Use this URL to cite or link to this record in EThOS: https://ethos.bl.uk/OrderDetails.do?uin=uk.bl.ethos.500747
Title: Rifted margin formation in the northwest Indian Ocean : the extensional and magmatic history of the Laxmi Ridge continental margin
Author: Lane, Christine Irene
ISNI:       0000 0004 2675 103X
Awarding Body: University of Southampton
Current Institution: University of Southampton
Date of Award: 2006
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Abstract:
This thesis focuses on geophysical data collected over the Laxmi Ridge margin. A 480 km wide-angle velocity model is presented, along with coincident normal-incidence reflection data, gravity and magnetic modelling. The wide-angle model is broadly divided into four areas of crustal provenance: the southern-most crust is Chron 27 oceanic crust, which is around 5 km thick and reaches velocities of 7.4 km s⁻¹ at its base. Laxmi Ridge is adjacent to this crust, and is a 130 km wide, 9 km thick section of thinned continental crust. It is underlain by 11 km of high velocity arterial, whose P-wave velocities reach 7.70 km s⁻¹ at the base. Laxmi Ridge abuts against Gop Rift, which is a 55 km wide basin with crust up to 13 km thick. North of Gop Rift is the continental rise of India, which is interpreted as stretched continental crust. The Laxmi Ridge margin has features usually diagnostic of amagmatic rifted margins, including thin (5 km) first-formed oceanic crust south of Laxmi Ridge and weak seaward-dipping reflectors at the ocean-continent boundary. However, thick oceanic crust is observed in Gap Rift, an isolated asymmetric basin landward of Laxmi Ridge. Gop Rift is flanked by two ~ 100 km wide, almost 13 km thick bodies in the deep crust, whose P-wave velocities reach 7.70 km s⁻¹. These bodies are interpreted to be magmatic underplate associated with rifting over a thermal anomaly. This apparent disparity between magmatic and amagmatic features on the same margin is solved if the magmatic features are attributed to a prior phase of spreading in Gap Rift, most likely Chron 29 in age, with the magmatic material supplied by enhanced melting over the Deccan plume. This spreading ceased once the thermal anomaly cooled. The final breakup of India and the Seychelles then occurred within the weakened underplated lithosphere, and was relatively amagmatic despite the rapid extension.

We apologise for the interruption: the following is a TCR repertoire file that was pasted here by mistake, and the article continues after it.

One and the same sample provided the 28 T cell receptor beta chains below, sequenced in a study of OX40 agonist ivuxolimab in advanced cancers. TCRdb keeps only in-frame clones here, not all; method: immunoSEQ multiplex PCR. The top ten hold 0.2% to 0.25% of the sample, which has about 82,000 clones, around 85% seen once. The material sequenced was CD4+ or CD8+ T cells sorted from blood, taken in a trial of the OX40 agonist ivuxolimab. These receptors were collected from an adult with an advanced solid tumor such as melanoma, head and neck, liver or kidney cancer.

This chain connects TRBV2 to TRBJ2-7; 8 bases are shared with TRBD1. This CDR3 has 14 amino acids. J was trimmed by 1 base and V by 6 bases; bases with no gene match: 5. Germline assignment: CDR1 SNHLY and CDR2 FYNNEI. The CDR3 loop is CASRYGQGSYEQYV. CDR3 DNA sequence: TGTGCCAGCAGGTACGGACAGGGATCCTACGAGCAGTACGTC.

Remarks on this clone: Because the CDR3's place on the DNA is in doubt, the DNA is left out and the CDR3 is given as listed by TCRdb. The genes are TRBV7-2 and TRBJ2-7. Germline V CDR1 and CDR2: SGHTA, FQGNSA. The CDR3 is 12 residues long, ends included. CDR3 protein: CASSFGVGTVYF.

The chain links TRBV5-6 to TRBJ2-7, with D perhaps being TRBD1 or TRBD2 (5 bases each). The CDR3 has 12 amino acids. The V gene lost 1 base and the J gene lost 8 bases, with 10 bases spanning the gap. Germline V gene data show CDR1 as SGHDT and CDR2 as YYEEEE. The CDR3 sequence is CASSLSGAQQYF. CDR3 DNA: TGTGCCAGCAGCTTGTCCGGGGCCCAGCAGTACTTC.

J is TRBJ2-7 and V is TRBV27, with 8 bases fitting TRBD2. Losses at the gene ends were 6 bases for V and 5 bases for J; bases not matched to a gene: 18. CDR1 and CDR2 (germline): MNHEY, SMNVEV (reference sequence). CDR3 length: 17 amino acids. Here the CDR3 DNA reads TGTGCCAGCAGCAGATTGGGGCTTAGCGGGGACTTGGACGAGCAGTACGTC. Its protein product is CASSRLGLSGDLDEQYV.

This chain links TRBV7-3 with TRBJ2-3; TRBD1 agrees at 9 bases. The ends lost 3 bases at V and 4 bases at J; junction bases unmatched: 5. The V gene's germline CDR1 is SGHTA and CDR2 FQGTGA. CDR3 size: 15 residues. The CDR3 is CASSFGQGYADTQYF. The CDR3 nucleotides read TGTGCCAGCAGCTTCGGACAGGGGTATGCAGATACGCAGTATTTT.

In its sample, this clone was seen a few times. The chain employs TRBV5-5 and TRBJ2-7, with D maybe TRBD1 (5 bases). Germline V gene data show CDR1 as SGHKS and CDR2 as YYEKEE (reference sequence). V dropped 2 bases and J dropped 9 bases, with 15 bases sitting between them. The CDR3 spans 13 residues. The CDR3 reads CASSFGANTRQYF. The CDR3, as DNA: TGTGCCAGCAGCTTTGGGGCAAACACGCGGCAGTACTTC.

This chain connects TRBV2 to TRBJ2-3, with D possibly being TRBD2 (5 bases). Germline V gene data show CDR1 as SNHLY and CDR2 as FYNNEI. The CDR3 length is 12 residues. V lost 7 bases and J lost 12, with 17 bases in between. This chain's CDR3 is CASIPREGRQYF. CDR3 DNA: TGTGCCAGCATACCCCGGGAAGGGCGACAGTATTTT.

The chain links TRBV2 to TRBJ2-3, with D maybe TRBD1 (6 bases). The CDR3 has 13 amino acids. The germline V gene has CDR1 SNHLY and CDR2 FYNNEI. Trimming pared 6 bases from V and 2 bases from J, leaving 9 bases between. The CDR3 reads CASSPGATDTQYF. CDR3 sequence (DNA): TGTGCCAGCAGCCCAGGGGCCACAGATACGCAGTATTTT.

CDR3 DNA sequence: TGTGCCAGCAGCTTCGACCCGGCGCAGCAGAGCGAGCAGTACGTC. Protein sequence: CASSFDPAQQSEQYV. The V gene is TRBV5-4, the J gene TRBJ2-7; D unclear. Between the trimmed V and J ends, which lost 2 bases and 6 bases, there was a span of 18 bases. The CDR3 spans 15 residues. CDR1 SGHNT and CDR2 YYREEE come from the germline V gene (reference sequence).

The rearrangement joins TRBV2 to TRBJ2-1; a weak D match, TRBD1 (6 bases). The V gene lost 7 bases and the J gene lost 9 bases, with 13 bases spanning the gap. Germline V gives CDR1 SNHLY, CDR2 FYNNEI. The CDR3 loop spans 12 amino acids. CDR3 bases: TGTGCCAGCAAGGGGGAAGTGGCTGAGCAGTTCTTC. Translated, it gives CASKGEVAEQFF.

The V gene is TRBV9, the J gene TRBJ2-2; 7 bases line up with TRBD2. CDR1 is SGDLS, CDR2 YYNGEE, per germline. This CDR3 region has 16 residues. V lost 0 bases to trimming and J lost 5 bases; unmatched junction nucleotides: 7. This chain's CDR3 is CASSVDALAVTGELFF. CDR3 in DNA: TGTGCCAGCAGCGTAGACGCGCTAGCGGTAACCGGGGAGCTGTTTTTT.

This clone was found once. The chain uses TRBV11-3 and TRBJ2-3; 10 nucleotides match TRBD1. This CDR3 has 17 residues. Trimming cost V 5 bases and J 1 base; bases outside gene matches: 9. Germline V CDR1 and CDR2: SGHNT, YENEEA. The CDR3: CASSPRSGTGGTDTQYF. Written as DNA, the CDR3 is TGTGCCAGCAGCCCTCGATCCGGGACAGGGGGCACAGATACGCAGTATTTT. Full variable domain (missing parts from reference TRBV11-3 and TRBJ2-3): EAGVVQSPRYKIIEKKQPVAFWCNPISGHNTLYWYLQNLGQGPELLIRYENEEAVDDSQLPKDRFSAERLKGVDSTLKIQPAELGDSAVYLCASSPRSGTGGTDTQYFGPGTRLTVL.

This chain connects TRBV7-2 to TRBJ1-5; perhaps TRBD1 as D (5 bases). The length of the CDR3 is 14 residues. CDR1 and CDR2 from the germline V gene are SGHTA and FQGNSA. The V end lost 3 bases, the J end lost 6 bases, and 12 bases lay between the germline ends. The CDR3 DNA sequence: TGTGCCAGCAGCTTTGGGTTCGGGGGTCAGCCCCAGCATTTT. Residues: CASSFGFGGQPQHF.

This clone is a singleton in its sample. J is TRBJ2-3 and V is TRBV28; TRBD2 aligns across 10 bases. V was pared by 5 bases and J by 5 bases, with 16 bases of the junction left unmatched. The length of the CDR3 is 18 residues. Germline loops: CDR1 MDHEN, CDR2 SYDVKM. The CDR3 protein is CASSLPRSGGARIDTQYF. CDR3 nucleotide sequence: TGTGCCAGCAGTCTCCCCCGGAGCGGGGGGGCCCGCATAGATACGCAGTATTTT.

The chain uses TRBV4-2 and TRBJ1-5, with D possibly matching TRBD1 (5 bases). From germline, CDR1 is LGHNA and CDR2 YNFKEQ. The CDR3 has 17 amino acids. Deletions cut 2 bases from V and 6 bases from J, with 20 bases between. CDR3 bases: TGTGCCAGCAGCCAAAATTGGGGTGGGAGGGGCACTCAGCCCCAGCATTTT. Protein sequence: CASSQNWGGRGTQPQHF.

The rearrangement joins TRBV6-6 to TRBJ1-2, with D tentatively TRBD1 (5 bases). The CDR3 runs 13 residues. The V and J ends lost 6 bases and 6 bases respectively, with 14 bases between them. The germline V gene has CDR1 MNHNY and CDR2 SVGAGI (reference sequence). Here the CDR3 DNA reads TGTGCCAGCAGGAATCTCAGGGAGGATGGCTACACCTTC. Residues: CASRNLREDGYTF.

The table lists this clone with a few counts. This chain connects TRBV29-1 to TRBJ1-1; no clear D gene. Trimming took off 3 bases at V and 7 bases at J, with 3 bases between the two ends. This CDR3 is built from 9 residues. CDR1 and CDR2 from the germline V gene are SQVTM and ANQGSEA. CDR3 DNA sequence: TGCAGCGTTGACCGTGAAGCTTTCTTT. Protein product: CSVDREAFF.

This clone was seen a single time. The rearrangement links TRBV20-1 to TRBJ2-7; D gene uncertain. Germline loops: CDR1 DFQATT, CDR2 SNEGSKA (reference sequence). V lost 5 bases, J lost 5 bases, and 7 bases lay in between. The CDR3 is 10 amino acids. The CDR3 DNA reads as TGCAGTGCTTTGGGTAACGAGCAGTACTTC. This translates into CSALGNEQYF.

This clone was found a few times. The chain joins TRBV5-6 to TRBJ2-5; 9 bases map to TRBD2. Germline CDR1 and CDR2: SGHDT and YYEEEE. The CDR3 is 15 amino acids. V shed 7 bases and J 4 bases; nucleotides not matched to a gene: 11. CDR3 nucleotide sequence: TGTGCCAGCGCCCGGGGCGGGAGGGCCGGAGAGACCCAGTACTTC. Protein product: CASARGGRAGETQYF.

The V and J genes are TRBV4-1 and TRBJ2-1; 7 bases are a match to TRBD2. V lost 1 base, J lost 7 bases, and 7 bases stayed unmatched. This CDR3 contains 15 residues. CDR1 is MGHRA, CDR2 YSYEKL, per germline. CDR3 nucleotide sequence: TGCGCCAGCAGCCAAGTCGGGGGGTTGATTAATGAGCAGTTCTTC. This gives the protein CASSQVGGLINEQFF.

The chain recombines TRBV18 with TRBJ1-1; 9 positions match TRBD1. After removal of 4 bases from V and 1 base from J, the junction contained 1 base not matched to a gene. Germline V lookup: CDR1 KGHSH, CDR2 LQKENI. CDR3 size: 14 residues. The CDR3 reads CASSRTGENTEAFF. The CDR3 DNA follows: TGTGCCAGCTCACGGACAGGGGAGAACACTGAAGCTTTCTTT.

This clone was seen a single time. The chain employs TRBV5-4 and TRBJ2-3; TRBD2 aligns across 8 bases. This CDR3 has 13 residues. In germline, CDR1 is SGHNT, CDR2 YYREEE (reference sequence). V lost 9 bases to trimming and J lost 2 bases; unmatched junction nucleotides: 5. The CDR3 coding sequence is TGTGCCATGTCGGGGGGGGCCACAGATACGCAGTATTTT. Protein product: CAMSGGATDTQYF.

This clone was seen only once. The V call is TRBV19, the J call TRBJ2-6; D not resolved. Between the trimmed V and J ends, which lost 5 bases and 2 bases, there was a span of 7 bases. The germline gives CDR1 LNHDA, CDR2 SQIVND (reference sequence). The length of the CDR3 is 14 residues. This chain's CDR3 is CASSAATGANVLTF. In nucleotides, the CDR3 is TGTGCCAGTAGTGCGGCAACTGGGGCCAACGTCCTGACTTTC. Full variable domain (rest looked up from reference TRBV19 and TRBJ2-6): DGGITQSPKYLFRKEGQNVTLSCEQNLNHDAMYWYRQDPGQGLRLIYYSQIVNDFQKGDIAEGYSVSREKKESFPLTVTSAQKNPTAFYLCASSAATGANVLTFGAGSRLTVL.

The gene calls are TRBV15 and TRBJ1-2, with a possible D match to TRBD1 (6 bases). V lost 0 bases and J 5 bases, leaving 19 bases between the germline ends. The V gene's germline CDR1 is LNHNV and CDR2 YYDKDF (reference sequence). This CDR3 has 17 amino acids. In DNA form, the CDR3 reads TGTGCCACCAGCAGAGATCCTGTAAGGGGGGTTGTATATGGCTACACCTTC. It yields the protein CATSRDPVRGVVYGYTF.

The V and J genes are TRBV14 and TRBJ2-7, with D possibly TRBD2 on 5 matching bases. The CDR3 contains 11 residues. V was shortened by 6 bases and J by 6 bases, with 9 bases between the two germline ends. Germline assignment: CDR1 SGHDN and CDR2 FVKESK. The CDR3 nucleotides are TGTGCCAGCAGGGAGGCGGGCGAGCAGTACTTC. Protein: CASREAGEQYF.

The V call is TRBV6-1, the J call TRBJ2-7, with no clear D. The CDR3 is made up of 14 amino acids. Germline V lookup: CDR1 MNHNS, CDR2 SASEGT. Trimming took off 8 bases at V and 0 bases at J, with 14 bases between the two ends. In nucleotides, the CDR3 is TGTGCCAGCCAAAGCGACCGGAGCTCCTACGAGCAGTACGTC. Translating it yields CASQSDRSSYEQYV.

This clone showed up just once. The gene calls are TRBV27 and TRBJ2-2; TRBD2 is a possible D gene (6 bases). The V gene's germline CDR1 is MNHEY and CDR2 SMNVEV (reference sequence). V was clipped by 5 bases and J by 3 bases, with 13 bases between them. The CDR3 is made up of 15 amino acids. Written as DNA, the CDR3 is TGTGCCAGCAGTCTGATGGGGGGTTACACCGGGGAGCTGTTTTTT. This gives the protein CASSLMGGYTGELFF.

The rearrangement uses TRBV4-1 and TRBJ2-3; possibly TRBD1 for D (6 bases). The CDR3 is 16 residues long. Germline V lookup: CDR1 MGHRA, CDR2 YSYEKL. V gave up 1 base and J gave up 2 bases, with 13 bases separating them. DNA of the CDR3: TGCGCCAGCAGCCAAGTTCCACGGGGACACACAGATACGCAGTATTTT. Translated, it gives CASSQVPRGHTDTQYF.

Supervisor: Not available Sponsor: Not available
Qualification Name: Thesis (Ph.D.) Qualification Level: Doctoral
EThOS ID: uk.bl.ethos.500747  DOI: Not available
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